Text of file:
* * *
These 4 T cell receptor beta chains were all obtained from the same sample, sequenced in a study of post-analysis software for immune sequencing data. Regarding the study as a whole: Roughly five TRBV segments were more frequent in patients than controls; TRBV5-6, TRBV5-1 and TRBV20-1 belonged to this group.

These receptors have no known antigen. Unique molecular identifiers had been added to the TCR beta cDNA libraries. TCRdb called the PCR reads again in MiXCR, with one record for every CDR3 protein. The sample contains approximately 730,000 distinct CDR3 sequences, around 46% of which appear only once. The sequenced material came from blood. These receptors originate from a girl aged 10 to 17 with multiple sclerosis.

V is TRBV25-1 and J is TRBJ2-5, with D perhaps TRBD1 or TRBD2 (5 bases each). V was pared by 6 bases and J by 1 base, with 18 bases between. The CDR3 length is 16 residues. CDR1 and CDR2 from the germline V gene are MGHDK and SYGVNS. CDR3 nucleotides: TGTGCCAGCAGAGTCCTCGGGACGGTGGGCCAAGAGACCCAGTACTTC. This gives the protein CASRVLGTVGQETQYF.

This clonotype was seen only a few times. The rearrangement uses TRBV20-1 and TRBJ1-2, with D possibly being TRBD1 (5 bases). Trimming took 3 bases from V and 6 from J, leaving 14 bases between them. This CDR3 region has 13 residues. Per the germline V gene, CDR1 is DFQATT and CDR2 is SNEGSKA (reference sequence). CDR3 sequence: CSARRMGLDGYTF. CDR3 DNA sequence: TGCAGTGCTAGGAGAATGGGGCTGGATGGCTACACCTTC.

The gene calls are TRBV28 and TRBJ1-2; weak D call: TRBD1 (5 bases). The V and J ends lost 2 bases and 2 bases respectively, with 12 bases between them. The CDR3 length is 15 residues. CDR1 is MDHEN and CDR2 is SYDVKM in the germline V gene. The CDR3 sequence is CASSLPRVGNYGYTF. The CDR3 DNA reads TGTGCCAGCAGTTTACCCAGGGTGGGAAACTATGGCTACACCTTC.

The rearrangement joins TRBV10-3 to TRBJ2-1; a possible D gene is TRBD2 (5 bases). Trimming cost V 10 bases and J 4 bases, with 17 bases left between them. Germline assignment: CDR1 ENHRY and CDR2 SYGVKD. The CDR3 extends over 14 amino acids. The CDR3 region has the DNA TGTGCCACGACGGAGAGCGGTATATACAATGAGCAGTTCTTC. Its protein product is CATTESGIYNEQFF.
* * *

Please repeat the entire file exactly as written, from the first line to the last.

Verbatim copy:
These 4 T cell receptor beta chains were all obtained from the same sample, sequenced in a study of post-analysis software for immune sequencing data. Regarding the study as a whole: Roughly five TRBV segments were more frequent in patients than controls; TRBV5-6, TRBV5-1 and TRBV20-1 belonged to this group.

These receptors have no known antigen. Unique molecular identifiers had been added to the TCR beta cDNA libraries. TCRdb called the PCR reads again in MiXCR, with one record for every CDR3 protein. The sample contains approximately 730,000 distinct CDR3 sequences, around 46% of which appear only once. The sequenced material came from blood. These receptors originate from a girl aged 10 to 17 with multiple sclerosis.

V is TRBV25-1 and J is TRBJ2-5, with D perhaps TRBD1 or TRBD2 (5 bases each). V was pared by 6 bases and J by 1 base, with 18 bases between. The CDR3 length is 16 residues. CDR1 and CDR2 from the germline V gene are MGHDK and SYGVNS. CDR3 nucleotides: TGTGCCAGCAGAGTCCTCGGGACGGTGGGCCAAGAGACCCAGTACTTC. This gives the protein CASRVLGTVGQETQYF.

This clonotype was seen only a few times. The rearrangement uses TRBV20-1 and TRBJ1-2, with D possibly being TRBD1 (5 bases). Trimming took 3 bases from V and 6 from J, leaving 14 bases between them. This CDR3 region has 13 residues. Per the germline V gene, CDR1 is DFQATT and CDR2 is SNEGSKA (reference sequence). CDR3 sequence: CSARRMGLDGYTF. CDR3 DNA sequence: TGCAGTGCTAGGAGAATGGGGCTGGATGGCTACACCTTC.

The gene calls are TRBV28 and TRBJ1-2; weak D call: TRBD1 (5 bases). The V and J ends lost 2 bases and 2 bases respectively, with 12 bases between them. The CDR3 length is 15 residues. CDR1 is MDHEN and CDR2 is SYDVKM in the germline V gene. The CDR3 sequence is CASSLPRVGNYGYTF. The CDR3 DNA reads TGTGCCAGCAGTTTACCCAGGGTGGGAAACTATGGCTACACCTTC.

The rearrangement joins TRBV10-3 to TRBJ2-1; a possible D gene is TRBD2 (5 bases). Trimming cost V 10 bases and J 4 bases, with 17 bases left between them. Germline assignment: CDR1 ENHRY and CDR2 SYGVKD. The CDR3 extends over 14 amino acids. The CDR3 region has the DNA TGTGCCACGACGGAGAGCGGTATATACAATGAGCAGTTCTTC. Its protein product is CATTESGIYNEQFF.